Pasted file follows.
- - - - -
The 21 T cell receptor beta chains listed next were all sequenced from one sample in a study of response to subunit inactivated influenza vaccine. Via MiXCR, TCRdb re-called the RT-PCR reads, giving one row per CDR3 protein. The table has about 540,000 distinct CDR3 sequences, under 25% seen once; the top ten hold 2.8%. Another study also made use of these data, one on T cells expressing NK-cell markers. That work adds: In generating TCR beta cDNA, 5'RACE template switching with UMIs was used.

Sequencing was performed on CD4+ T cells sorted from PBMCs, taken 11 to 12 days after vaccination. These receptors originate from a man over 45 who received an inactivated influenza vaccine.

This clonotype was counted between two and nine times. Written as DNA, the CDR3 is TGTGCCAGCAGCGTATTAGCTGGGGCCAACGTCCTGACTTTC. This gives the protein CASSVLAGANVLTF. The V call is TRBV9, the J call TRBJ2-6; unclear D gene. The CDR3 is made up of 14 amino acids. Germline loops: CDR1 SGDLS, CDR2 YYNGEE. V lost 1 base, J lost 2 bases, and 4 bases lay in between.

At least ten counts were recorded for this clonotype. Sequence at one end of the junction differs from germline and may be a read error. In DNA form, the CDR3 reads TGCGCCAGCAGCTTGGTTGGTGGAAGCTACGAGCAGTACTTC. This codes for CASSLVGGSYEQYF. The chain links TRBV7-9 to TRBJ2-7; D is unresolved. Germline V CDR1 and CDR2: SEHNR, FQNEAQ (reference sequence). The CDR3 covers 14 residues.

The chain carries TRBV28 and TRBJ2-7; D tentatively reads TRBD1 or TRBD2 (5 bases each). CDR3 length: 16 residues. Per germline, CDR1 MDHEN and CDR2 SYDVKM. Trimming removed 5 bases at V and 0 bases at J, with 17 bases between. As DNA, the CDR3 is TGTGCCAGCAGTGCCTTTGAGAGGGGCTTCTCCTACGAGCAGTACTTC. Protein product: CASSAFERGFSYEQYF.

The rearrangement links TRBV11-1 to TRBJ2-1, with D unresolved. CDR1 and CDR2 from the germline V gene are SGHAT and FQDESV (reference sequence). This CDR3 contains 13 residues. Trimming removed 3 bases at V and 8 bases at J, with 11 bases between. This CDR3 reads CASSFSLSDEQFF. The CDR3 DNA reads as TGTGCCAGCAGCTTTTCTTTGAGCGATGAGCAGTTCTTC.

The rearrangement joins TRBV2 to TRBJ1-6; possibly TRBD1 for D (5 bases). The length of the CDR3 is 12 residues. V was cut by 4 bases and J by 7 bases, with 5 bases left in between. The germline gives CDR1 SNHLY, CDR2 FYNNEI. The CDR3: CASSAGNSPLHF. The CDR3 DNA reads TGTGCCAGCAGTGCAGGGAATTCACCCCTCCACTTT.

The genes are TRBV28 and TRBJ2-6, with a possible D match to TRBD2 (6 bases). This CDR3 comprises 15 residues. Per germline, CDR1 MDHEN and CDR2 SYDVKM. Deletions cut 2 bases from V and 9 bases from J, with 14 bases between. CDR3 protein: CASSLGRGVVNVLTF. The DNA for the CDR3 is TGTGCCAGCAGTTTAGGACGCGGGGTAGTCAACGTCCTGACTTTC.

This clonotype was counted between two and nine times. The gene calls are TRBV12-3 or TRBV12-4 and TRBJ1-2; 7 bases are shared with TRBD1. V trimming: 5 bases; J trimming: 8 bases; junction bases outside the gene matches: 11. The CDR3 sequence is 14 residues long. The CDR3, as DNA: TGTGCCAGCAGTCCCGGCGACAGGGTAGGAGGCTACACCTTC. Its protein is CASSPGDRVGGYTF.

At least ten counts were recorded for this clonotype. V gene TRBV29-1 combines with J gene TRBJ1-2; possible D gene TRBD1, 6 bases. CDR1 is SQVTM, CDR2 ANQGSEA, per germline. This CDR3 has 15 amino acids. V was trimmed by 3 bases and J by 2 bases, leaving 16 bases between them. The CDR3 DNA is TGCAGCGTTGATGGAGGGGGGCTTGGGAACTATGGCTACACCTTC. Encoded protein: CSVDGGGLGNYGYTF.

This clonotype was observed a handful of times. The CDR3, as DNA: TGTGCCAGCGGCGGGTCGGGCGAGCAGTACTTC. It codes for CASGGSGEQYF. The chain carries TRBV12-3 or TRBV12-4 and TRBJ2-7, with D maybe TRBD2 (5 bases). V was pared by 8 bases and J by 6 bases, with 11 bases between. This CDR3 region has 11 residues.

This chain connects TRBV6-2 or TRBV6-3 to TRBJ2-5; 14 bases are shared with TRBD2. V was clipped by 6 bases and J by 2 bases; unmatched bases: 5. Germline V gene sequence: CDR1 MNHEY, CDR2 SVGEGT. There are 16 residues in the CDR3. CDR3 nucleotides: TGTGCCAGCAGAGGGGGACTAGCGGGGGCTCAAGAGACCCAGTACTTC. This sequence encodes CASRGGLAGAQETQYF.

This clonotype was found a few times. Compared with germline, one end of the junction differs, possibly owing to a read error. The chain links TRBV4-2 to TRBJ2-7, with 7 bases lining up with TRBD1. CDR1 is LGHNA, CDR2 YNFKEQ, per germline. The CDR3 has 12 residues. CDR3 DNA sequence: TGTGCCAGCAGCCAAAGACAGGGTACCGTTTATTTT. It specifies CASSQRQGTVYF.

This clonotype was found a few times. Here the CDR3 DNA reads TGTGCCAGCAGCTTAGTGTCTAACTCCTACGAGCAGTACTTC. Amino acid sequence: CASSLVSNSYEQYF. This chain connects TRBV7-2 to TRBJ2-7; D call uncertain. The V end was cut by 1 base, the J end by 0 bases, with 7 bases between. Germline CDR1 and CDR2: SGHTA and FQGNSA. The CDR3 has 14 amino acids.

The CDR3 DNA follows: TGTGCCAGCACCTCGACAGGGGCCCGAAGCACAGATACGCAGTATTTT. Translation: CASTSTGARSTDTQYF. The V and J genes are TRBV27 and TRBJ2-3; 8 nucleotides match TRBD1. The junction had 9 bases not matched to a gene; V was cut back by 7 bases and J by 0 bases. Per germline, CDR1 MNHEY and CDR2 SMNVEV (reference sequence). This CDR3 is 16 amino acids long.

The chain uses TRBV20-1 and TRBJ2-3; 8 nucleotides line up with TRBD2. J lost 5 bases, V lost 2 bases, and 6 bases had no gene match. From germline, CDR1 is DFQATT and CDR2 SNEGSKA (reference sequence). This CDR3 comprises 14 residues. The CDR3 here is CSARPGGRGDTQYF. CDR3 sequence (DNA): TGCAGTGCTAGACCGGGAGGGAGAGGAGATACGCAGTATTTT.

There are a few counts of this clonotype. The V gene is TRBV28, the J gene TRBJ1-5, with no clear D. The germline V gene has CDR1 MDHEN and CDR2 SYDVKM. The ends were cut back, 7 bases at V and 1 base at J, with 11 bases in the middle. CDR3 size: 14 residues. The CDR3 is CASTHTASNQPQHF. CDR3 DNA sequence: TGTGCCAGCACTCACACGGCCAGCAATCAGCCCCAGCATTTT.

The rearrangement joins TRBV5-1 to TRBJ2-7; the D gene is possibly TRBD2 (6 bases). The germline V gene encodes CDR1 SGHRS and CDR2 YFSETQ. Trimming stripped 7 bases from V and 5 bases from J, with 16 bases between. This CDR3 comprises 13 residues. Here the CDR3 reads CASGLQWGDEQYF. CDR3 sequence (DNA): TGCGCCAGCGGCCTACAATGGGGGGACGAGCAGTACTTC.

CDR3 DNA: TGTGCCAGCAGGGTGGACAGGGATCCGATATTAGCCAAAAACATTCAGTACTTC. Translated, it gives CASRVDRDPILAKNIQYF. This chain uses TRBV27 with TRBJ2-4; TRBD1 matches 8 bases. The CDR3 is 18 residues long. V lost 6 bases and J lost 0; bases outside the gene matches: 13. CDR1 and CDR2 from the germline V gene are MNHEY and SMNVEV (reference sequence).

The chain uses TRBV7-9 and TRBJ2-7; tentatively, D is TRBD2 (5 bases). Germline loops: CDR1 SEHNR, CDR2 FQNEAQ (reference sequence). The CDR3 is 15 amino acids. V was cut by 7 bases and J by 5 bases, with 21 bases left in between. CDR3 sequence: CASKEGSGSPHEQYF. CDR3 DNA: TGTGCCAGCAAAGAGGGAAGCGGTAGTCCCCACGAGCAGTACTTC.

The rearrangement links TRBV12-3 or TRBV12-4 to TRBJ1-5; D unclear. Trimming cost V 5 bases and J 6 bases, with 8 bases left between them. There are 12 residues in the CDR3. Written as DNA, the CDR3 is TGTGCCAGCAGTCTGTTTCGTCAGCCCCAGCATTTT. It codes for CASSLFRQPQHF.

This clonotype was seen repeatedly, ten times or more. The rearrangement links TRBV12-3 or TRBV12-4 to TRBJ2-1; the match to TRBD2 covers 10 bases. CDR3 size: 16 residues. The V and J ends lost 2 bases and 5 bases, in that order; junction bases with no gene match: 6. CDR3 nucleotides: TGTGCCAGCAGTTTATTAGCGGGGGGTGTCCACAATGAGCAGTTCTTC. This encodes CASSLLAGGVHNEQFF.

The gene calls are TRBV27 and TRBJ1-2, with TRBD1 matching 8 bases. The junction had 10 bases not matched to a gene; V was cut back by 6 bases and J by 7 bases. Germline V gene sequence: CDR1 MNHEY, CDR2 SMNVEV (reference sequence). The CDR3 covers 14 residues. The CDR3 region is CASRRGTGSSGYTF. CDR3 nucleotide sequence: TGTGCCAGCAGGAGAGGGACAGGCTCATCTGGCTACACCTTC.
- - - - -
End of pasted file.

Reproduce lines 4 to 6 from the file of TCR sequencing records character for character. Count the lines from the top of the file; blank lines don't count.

At least ten counts were recorded for this clonotype. Sequence at one end of the junction differs from germline and may be a read error. In DNA form, the CDR3 reads TGCGCCAGCAGCTTGGTTGGTGGAAGCTACGAGCAGTACTTC. This codes for CASSLVGGSYEQYF. The chain links TRBV7-9 to TRBJ2-7; D is unresolved. Germline V CDR1 and CDR2: SEHNR, FQNEAQ (reference sequence). The CDR3 covers 14 residues.

The chain carries TRBV28 and TRBJ2-7; D tentatively reads TRBD1 or TRBD2 (5 bases each). CDR3 length: 16 residues. Per germline, CDR1 MDHEN and CDR2 SYDVKM. Trimming removed 5 bases at V and 0 bases at J, with 17 bases between. As DNA, the CDR3 is TGTGCCAGCAGTGCCTTTGAGAGGGGCTTCTCCTACGAGCAGTACTTC. Protein product: CASSAFERGFSYEQYF.

The rearrangement links TRBV11-1 to TRBJ2-1, with D unresolved. CDR1 and CDR2 from the germline V gene are SGHAT and FQDESV (reference sequence). This CDR3 contains 13 residues. Trimming removed 3 bases at V and 8 bases at J, with 11 bases between. This CDR3 reads CASSFSLSDEQFF. The CDR3 DNA reads as TGTGCCAGCAGCTTTTCTTTGAGCGATGAGCAGTTCTTC.